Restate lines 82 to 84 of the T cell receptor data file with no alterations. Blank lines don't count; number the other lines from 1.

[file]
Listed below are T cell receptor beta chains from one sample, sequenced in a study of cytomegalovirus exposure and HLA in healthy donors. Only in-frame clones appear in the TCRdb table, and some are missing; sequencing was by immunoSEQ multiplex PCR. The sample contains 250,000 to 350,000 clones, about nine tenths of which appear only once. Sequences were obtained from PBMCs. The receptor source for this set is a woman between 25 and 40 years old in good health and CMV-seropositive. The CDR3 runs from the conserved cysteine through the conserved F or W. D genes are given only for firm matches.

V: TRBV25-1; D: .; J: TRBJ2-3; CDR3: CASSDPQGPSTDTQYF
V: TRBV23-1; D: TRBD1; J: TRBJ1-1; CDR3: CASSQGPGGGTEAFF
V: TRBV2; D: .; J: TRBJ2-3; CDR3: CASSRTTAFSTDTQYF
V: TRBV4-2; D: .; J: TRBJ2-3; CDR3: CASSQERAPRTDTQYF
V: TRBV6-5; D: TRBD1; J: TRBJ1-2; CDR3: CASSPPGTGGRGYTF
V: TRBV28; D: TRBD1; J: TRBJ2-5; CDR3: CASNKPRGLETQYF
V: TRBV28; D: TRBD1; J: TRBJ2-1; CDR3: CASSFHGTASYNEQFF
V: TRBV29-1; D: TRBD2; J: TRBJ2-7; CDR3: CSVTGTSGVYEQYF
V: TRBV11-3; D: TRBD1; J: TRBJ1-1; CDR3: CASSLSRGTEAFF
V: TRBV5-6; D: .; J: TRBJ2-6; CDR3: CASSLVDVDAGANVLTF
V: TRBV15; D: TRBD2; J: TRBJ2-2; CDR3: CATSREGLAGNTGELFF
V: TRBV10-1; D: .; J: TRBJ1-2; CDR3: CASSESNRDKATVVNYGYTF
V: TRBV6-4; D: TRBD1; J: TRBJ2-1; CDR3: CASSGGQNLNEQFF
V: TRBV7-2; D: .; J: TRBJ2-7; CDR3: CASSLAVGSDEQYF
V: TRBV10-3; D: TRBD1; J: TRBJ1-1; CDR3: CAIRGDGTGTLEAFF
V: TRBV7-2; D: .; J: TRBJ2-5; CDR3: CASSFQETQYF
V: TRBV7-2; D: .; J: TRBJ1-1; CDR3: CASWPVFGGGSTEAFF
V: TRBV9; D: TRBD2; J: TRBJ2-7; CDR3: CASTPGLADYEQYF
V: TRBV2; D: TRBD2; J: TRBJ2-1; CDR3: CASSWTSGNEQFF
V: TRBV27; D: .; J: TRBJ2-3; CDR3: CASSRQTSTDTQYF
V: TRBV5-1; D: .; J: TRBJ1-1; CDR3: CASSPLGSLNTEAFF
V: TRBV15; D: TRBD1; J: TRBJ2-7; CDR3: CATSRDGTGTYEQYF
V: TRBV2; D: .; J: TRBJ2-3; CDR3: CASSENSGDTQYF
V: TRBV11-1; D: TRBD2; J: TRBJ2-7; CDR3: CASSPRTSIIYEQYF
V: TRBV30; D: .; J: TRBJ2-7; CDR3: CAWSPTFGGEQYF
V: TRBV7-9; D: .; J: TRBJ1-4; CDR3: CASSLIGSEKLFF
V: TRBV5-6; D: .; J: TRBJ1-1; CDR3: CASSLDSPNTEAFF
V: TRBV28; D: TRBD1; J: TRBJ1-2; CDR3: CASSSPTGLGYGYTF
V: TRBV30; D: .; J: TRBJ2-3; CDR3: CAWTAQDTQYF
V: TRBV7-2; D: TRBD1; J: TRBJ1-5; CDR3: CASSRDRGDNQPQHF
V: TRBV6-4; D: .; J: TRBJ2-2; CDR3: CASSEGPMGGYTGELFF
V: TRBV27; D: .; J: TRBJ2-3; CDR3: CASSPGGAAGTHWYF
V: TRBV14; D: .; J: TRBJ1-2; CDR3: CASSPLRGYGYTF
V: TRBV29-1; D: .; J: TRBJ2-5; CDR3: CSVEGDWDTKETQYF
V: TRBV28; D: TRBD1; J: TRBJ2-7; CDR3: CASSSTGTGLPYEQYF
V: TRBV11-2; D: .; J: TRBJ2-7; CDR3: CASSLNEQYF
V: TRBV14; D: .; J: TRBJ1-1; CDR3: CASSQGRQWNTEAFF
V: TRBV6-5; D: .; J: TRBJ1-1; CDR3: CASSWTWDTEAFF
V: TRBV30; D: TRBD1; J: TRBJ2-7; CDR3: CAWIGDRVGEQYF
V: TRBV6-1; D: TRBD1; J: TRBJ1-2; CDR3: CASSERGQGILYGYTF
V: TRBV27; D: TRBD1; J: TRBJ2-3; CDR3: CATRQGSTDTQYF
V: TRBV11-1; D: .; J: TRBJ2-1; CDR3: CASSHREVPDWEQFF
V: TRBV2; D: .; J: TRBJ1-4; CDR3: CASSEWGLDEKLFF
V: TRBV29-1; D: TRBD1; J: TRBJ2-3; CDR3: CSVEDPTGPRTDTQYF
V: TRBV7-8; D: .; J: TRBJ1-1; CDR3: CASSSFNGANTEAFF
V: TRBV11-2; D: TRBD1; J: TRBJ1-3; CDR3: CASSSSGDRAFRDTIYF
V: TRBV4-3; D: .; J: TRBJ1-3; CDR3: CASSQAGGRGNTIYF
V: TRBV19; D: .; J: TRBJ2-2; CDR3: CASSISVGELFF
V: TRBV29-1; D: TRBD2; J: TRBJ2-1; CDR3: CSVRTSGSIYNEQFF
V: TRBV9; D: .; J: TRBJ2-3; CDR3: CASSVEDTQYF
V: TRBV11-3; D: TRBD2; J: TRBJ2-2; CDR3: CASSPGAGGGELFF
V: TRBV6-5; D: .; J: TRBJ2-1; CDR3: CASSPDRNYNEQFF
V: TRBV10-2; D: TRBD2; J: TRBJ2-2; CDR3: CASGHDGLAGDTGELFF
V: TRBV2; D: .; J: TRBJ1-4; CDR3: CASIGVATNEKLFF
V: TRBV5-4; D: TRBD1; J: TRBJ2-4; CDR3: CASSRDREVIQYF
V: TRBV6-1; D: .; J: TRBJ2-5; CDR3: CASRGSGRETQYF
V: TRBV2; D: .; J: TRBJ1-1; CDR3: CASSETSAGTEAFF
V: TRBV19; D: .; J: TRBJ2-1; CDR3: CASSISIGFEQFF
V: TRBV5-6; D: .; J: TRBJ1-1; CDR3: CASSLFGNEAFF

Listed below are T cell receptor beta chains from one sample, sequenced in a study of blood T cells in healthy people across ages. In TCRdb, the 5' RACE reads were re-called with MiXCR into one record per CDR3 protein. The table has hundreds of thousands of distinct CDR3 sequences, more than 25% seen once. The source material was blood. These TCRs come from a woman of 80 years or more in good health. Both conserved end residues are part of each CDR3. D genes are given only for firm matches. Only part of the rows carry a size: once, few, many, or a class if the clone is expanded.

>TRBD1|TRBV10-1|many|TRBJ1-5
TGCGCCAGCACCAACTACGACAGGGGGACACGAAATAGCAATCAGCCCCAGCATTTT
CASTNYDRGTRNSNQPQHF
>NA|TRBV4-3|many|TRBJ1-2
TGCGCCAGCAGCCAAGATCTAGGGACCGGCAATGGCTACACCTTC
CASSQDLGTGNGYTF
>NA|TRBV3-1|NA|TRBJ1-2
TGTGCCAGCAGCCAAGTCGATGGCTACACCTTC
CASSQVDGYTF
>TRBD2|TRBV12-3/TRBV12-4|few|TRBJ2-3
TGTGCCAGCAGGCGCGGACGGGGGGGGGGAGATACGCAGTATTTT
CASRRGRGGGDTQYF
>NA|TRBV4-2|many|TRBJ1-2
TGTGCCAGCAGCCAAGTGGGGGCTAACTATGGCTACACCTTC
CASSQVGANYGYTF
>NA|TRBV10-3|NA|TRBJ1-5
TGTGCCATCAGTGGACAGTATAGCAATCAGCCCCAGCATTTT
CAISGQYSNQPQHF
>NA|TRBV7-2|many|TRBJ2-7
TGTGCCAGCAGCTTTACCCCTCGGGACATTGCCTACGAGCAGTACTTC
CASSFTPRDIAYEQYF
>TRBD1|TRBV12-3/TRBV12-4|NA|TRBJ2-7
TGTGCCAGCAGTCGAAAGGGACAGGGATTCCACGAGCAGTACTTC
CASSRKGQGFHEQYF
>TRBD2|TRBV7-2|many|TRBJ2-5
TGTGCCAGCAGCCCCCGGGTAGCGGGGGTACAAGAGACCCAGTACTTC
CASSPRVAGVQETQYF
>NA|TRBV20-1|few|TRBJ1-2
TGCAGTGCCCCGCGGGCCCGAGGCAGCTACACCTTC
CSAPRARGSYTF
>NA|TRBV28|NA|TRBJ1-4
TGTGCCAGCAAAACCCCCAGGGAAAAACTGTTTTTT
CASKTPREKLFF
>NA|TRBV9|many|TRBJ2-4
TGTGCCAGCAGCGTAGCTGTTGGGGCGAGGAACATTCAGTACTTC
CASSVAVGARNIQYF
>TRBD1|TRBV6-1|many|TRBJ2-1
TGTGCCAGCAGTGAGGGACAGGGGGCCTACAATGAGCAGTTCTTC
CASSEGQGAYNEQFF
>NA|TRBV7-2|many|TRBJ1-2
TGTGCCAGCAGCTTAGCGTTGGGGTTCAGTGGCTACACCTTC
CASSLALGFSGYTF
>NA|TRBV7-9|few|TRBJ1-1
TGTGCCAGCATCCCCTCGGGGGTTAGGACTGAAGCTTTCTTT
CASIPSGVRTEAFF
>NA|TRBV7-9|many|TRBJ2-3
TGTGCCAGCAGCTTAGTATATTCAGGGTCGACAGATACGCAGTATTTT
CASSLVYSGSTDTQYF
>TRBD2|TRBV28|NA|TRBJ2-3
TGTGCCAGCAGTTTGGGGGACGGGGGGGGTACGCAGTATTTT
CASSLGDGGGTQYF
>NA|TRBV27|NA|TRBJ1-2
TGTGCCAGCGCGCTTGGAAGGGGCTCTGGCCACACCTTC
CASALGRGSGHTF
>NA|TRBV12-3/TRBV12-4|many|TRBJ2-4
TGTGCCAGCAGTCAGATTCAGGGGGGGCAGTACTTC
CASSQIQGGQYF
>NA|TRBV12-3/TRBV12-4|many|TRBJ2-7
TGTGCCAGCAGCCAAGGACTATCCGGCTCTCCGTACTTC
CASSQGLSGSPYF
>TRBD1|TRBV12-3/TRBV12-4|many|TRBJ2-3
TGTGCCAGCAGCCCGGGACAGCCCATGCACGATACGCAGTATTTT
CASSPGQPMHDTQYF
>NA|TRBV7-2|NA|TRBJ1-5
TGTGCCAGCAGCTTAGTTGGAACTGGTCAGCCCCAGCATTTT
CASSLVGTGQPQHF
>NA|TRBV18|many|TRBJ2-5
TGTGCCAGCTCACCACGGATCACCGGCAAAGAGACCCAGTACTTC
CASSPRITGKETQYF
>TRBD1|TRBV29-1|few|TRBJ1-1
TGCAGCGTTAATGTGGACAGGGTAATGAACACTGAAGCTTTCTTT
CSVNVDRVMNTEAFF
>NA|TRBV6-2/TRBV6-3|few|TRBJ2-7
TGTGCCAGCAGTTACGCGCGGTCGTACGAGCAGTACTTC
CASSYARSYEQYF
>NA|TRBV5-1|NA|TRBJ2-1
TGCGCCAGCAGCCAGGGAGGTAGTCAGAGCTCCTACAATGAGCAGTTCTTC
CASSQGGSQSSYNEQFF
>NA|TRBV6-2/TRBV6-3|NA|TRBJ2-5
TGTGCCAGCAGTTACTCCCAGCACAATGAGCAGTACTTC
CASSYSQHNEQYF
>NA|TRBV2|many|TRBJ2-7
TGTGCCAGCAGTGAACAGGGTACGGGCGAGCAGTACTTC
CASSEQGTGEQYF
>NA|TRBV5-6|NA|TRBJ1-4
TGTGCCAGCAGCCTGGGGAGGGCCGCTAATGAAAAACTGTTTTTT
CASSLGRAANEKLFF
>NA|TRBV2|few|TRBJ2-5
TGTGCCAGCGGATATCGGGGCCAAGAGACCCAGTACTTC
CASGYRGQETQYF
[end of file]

CASSFTPRDIAYEQYF
>TRBD1|TRBV12-3/TRBV12-4|NA|TRBJ2-7
TGTGCCAGCAGTCGAAAGGGACAGGGATTCCACGAGCAGTACTTC